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Transcript CHAPTER 44

Homeostasis and Excretion
(The Kidney)
Chapter 44
• Homeostasis - stable internal
environment maintained.
• Done in three ways.
• 1Thermoregulation - maintenance of
specific body temperature.
• 2Excretion - get rid of wastes.
• 3Osmoregulation - maintenance of
water and solute balance.
• Warm-blooded animals
(endotherms) – regulators; regulate
internal body temperature
• Conformers - cold-blooded animals
(ectotherms); do not have constant
internal temperature (lizards) compensate for temperature
through behavior (sit in sun if cold).
• Temperature of hypothalamus
determines body temperature.
• Fevers - response to infection alters set-point to higher level than
normal to try and slow replication
of microorganism that infected
• Cells require water and specific
concentrations of salts.
• Most organisms have salt
concentration equal ocean.
• Cells must regulate salt
concentration in order for bodies
to function.
• Cells produce nitrogenous waste must be removed.
• Excretory system responsible for
balance of water and salt and
removal of nitrogenous wastes.
• Birds excrete uric acid - semiliquid
• Vertebrates - different system for
• Primary organ – kidney - forms
urine that passes to urinary bladder
through ureter.
• From bladder, urine passes to
exterior of body via urethra.
• Kidney filters blood - remove
harmful metabolic waste (urea)
while retaining cells, proteins, salts,
glucose, other essential factors in
• Also regulate volume, salt content
of extracellular fluids, like blood.
• Nitrogen removed from amino acid,
released to ammonia - toxic.
• Humans - liver converts ammonia to
urea - less toxic than ammonia kidneys remove urea from
The kidney
• Basic unit of kidney that performs
functions - nephron
• Nephron is a small tubelike
structure - filters blood, modifies
filtrate to produce urine.
Copyright © 2002 Pearson Education, Inc., publishing as Benjamin Cummings
• Nephron 4 jobs…
• 1- Filtration: filter blood
• 2- Secretion: secrete material into
• 3- Reabsorption: reabsorb material
from filtrate
• 4- Excretion: formation of urine
• Blood filtered enters nephron in
ball-shaped cluster of capillaries glomerulus.
• The glomerulus is inside a cuplike
structure called the Bowman’s
• Pressure of blood in glomerulus
squeezes liquid part of blood
through filtering structure.
• Blood cells - too large to pass
through; most proteins retained in
blood because of size and charge.
• Other smaller molecules (salts,
amino acids, glucose, water, urea)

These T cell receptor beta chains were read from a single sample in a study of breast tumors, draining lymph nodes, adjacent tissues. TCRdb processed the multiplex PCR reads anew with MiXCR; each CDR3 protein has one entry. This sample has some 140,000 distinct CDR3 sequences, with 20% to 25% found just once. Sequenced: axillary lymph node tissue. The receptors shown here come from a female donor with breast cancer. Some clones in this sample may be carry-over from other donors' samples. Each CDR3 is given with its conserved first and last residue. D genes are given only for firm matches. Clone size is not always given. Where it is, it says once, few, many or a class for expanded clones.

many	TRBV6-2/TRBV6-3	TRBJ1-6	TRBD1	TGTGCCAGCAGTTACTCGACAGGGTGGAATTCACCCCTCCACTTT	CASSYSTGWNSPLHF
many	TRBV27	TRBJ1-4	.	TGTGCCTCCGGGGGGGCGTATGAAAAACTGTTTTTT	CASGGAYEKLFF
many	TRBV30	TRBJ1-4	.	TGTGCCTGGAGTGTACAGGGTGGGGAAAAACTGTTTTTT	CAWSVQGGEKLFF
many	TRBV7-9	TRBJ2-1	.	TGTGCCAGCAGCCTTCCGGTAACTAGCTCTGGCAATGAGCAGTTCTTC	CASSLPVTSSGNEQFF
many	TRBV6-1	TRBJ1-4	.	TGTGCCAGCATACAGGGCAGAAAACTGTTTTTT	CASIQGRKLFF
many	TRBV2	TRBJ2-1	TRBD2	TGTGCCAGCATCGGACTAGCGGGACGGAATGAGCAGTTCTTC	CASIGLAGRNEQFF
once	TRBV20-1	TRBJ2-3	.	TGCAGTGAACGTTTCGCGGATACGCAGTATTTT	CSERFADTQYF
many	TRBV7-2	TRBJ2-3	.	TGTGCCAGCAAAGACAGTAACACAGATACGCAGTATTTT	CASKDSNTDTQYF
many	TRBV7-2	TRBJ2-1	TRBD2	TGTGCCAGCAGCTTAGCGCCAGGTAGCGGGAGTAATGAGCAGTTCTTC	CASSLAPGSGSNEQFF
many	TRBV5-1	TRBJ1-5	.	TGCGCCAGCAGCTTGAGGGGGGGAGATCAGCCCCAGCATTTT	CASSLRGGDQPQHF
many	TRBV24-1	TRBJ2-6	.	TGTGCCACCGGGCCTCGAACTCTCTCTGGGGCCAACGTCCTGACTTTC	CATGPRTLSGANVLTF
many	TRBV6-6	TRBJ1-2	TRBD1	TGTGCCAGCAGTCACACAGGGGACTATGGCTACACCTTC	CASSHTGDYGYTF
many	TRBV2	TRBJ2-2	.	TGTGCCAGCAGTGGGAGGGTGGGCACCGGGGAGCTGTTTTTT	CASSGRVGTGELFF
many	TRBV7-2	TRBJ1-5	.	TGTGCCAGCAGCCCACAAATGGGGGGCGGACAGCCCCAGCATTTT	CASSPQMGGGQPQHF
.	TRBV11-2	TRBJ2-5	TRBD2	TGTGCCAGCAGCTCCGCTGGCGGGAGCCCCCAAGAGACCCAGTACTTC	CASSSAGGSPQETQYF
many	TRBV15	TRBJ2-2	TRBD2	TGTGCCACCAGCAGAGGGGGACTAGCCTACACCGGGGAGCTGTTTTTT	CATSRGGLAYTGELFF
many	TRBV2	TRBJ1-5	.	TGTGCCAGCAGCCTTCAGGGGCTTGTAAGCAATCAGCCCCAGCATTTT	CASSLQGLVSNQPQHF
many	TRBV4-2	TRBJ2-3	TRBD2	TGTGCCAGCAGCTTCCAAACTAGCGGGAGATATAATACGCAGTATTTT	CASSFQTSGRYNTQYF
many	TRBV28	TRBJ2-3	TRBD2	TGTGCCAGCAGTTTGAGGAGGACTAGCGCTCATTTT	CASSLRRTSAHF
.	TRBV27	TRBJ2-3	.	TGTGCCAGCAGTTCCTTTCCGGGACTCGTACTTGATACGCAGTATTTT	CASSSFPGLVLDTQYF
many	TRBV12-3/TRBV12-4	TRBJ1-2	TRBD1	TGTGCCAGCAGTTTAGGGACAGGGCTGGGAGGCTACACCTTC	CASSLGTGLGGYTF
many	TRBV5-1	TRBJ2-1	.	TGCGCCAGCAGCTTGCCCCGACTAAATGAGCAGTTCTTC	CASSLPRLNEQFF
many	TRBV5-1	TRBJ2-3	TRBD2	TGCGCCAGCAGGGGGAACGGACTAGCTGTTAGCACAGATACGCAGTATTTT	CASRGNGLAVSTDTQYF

pass easily into filtrate.
• Filtrate leaves blood, enters
structure around glomerulus Bowman’s capsule.
• Starting end of nephron.
• From Bowman’s capsule filtrate
moves down nephron tubule,
becoming increasingly modified.
• Passes through proximal convoluted
tubule, loop of Henle, distal tubule,
collecting ducts.
• Proximal convoluted tubule, active
transport pumps glucose, amino
acids, sodium, proteins out of
• Water follows through osmosis,
concentrating urine, reducing
volume of filtrate.
• Reabsorbed materials reenter blood
in capillaries that surround nephron.
• Conserves necessary materials that
may be wasted in urine
• From proximal tubule, filtrate
passes to loop of Henle.
• Glomerulus and Bowman’s capsule
both located in outer region of
kidney (cortex), loop of Henle dips
into inner kidney region (medulla).
• Medulla has high concentration of
sodium. (extracellular)
• As filtrate passes down loop of
Henle, water drawn out of filtrate
due to osmosis, passing from low ion
concentration in filtrate to high ion
concentration of extracellular fluid
in medulla.
• When filtrate passes back up loop
of Henle, sodium is pumped out into
• Help further reduce volume of
urinary filtrate by drawing water
along with sodium; helps to
preserve high concentration of
sodium in medulla.
• After passing through distal tubule,
filtrate must pass through
collecting duct before passing out
to ureter and urinary bladder.
• Collecting duct passes back down
through high ion concentration in
• To make concentrated or dilute
urine, vasopressin (antidiuretic
hormone or ADH) regulates how
permeable walls of collecting duct
• Determines how much salt actually
secreted, how much is retained.
• Person needs water - secrete
vasopressin, excrete more
concentrated urine.
• Secreted by posterior pituitary
gland when stretch sensors in
arteries detect drop in blood
• Vasopressin acts on walls of
collecting ducts - make them more
permeable to water.
• Fluid of medulla very concentrated
with ions - water will flow out of
collecting ducts if walls of
collecting duct are water permeable
and allow osmosis.
• Saves water, creates concentrated
• No vasopressin present - walls of
collecting ducts do not permit
osmosis, urine will remain dilute.
• Regulates urine - aldosterone
• Secreted in response to low
extracellular sodium - distal tubule
increases resorption of sodium
from urinary filtrate.
• Water removed from filtrate by
osmosis, reducing urine volume,
increasing volume of extracellular
fluids - increases blood pressure.
• Secretion of aldosterone helps to
conserve water loss.